Pro-Vice-Chancellor (Research and Enterprise)
Professor Stephen Decent, BSc, PhD
Stephen Decent is a Professor of Mathematics. He completed his BSc in Mathematics in 1992 at Brunel University and a PhD at the University of St Andrews in 1995. He moved to the University of Birmingham in 1995 as a Research Fellow, becoming a Lecturer there in the following year. He became Professor of Applied Mathematics at the University of Birmingham in 2006. In 2009 he became Head of School of Mathematics in Birmingham, and then later took on the additional role of Director of Research and Knowledge Transfer in the College of Engineering and Physical Sciences. While at the University of Birmingham he was co-director of the Centre for Mathematical Modelling and Chemical Engineering and the Deputy Director of the EPSRC funded Centre for Doctoral Training in Hydrogen Energy, Fuel Cells and their Applications.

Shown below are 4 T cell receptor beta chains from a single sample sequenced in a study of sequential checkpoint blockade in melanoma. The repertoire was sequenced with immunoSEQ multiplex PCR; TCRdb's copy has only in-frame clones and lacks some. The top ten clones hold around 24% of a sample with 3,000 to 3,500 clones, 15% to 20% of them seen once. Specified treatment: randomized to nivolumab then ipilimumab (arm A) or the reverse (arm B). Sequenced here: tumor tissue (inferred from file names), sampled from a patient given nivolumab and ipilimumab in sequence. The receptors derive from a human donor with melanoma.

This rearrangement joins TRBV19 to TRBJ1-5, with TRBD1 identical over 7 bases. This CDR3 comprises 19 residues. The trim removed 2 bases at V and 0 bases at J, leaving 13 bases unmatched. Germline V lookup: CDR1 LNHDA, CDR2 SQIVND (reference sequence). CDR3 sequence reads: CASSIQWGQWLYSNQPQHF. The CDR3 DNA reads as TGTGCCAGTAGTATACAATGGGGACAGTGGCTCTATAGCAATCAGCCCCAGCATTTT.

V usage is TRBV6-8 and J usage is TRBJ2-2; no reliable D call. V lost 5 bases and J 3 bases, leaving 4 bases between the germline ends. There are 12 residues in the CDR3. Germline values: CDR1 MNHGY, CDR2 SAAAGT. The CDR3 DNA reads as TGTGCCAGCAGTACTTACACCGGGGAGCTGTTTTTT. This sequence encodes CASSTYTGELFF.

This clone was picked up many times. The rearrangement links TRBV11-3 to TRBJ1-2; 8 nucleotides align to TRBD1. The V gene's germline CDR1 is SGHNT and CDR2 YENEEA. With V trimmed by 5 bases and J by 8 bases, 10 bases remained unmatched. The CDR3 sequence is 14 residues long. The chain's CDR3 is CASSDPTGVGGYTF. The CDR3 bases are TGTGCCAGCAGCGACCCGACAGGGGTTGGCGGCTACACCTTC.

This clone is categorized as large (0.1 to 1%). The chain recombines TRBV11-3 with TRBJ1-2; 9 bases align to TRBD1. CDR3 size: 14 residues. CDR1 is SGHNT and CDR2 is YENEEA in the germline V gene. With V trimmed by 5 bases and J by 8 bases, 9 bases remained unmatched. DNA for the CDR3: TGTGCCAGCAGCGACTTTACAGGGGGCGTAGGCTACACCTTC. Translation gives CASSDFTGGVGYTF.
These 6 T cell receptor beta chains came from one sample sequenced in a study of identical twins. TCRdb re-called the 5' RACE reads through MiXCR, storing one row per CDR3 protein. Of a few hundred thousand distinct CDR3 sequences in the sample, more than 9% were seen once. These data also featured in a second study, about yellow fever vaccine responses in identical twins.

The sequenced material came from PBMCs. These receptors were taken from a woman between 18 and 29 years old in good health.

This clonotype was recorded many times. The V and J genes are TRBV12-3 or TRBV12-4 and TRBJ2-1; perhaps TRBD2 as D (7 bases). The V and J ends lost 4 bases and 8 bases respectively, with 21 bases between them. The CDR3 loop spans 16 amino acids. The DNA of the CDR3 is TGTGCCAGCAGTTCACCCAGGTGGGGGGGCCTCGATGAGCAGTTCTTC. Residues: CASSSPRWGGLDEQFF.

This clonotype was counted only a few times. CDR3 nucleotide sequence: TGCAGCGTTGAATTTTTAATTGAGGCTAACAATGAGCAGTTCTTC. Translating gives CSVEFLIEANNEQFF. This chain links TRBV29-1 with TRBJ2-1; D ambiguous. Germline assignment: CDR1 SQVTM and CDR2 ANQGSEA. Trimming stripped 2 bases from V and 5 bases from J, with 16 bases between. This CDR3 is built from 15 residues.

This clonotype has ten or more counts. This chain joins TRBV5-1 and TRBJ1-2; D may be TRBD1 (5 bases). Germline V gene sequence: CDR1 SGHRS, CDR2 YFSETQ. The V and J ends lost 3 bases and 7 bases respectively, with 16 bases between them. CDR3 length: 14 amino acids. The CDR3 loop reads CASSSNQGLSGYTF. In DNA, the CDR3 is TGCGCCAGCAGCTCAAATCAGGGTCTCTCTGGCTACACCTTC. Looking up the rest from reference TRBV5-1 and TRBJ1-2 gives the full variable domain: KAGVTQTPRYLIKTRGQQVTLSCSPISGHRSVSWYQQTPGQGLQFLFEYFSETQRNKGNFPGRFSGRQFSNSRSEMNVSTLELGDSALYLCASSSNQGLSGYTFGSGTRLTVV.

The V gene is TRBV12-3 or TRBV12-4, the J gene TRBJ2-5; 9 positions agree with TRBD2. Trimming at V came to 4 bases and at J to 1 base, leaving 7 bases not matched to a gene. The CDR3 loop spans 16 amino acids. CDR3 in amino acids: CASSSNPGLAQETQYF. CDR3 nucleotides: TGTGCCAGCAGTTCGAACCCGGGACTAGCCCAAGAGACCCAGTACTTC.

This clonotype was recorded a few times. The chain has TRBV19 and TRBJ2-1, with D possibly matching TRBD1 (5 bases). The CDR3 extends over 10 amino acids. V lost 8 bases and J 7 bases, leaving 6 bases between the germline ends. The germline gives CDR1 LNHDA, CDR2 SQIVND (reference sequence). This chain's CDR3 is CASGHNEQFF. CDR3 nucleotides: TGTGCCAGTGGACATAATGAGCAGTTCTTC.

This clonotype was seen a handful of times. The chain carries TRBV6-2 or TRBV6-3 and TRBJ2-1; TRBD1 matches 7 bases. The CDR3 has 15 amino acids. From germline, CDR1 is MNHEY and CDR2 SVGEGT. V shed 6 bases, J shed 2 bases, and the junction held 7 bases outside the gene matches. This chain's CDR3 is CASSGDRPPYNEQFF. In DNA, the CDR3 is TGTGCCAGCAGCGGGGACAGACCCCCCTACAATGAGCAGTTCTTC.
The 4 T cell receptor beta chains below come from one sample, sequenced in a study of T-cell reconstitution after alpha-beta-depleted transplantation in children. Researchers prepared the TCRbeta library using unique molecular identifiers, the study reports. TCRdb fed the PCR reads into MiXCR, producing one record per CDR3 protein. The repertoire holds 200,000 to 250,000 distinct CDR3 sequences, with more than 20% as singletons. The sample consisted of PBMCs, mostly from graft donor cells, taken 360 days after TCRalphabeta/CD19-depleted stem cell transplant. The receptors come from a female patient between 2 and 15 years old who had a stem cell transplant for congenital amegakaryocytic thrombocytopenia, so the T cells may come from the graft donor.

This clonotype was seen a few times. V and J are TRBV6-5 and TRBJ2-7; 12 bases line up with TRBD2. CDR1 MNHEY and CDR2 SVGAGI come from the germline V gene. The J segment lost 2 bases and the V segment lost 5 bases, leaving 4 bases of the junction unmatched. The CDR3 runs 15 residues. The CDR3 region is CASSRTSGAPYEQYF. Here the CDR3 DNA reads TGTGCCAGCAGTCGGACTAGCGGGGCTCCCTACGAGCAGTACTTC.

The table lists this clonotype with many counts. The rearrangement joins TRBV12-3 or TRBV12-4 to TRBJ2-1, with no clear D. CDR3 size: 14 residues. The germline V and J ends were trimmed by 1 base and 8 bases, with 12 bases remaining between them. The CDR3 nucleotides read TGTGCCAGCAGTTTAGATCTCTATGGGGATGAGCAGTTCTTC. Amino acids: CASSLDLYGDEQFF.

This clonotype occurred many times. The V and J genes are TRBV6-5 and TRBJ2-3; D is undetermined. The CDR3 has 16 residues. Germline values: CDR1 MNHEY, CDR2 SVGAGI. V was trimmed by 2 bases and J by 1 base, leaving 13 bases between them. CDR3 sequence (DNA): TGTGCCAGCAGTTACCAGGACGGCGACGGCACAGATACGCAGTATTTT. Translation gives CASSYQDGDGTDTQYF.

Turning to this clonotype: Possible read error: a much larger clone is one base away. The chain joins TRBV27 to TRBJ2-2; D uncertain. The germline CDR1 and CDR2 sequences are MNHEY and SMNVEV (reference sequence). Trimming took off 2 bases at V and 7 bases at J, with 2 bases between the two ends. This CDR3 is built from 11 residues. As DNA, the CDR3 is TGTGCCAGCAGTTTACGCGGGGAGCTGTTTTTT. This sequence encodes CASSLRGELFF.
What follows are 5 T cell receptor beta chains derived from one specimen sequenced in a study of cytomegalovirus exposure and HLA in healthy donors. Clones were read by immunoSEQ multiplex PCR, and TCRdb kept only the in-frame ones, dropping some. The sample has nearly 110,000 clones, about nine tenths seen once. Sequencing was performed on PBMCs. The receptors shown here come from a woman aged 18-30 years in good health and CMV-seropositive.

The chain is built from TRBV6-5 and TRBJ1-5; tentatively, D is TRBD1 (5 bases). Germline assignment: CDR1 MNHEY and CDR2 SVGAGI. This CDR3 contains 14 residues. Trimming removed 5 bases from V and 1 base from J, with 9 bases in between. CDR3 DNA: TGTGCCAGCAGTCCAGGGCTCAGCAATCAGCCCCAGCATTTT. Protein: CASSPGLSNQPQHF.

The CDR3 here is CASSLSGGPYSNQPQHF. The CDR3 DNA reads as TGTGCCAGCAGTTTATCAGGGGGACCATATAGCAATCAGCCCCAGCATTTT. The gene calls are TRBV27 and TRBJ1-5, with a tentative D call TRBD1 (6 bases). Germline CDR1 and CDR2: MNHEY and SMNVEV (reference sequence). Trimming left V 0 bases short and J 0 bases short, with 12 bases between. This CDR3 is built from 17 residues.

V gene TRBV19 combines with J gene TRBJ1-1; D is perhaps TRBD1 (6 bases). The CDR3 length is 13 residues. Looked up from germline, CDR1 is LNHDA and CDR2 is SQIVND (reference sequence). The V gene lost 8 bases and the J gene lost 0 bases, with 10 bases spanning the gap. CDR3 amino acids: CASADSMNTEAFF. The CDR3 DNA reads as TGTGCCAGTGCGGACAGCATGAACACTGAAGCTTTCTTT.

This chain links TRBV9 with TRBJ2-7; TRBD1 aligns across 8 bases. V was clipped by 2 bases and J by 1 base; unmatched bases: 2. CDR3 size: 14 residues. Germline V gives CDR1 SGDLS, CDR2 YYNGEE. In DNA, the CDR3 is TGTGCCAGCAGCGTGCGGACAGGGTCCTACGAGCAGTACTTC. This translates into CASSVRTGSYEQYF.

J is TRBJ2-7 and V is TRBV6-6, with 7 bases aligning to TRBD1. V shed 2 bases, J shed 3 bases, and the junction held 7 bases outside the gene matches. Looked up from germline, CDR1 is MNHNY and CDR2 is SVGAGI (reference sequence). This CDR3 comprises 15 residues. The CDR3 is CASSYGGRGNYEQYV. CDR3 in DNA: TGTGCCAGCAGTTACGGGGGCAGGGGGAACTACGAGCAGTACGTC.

In 2012, Stephen moved to the University of Dundee, to become Vice-Principal for Wider Impact, comprising institutional leadership for Knowledge Exchange and Commercialisation, External Relations, Alumni and Public Engagement, and Head of College of the College of Art, Science and Engineering. Stephen was also Director of the Northern Research Partnership, Scotland's engineering research pool that focuses on civil engineering, medical technologies, nonlinear and complex systems, energy and clean technologies, and computational systems. Stephen was additionally the Chair of the Board of Scotland's newly created Offshore Renewables Institute.
In 2014, Stephen moved to Lancaster University to take on the role of Pro-Vice-Chancellor (Research and Enterprise) and an appointment as a Professor in the Department of Mathematics and Statistics. He is the Chair of the Executive Management Group of the N8, a research partnership between the universities of Lancaster, Manchester, Liverpool, Leeds, Sheffield, York, Newcastle and Durham. He also is a member of HEFCE's Strategic Advisory Committee for Research and Knowledge Exchange.
Stephen's research interests cover a range of multi-disciplinary interactions, especially with chemical engineering. His research has included tackling problems in hydrogen fuel cells, drug delivery, coating, and liquid jet break-up, using a mix of asymptotic, computational and experimental approaches. Stephen is a Fellow of the Institute of Mathematics and its Applications (IMA).